Silkworm larva and cocoon.
Silk is a strong, natural fiber produced by certain insects and spiders to make cocoons and webs, a glandular secretion extruded from the spinneret and hardened into a filament on exposure to air. The fiber consists of fibroin – a tough, elastic protein – covered with sericin (gelatinous protein).
Commercial textile silk comes from the various silkworms (see below), which feed on mulberry leaves. The cocooned pupae are killed by steam or hot air, and the cocoons are placed in hot water to soften the gum (sericin) that binds the silk. The filaments from several cocoons are then unwound together to form a single strand of "raw silk," which is reeled. Several strands are twisted together, or "thrown," to form yarn. At this stage, or after weaving, the sericin is washed away. The thickness of the yarn is measured in denier.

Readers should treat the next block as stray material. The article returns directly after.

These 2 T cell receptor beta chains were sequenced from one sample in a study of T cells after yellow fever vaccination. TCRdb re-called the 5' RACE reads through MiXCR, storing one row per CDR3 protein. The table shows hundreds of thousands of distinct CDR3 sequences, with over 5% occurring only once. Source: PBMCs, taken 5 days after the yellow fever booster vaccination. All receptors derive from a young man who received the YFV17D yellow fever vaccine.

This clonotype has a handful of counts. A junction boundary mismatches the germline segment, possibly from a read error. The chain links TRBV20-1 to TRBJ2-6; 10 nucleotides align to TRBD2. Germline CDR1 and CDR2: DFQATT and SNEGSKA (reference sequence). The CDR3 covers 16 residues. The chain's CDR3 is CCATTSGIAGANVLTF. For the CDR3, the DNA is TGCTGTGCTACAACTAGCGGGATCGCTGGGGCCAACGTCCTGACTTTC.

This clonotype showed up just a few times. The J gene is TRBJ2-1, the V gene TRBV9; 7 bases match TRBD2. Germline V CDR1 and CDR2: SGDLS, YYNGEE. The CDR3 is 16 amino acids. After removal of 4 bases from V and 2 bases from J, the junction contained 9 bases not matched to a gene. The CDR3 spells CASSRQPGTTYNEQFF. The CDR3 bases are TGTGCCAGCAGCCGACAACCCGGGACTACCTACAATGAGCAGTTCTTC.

The Chinese were the first to use silk and its production was a closely guarded secret, since it could fetch its own weight in gold. Sicily was one of the first European production centers and the industry spread to Italy, Spain, and France. Silk manufacturing developed in England in the seventeenth century. China is still the largest produced of raw silk in the world.
The silkworm is the caterpillar of a moth, Bombyx mori, which, like many other caterpillars, spins itself a cocoon of silk in which it pupates. The cocoon of B. mori is, however, especially thick and may be composed of a single thread commonly 900 meters (2,950 feet) long. This is unraveled to provide commercial silk. Originally a native of China, B.mori has been introduced to many countries. The caterpillar, which takes about a month to develop, feeds on the leaves of the mulberry tree.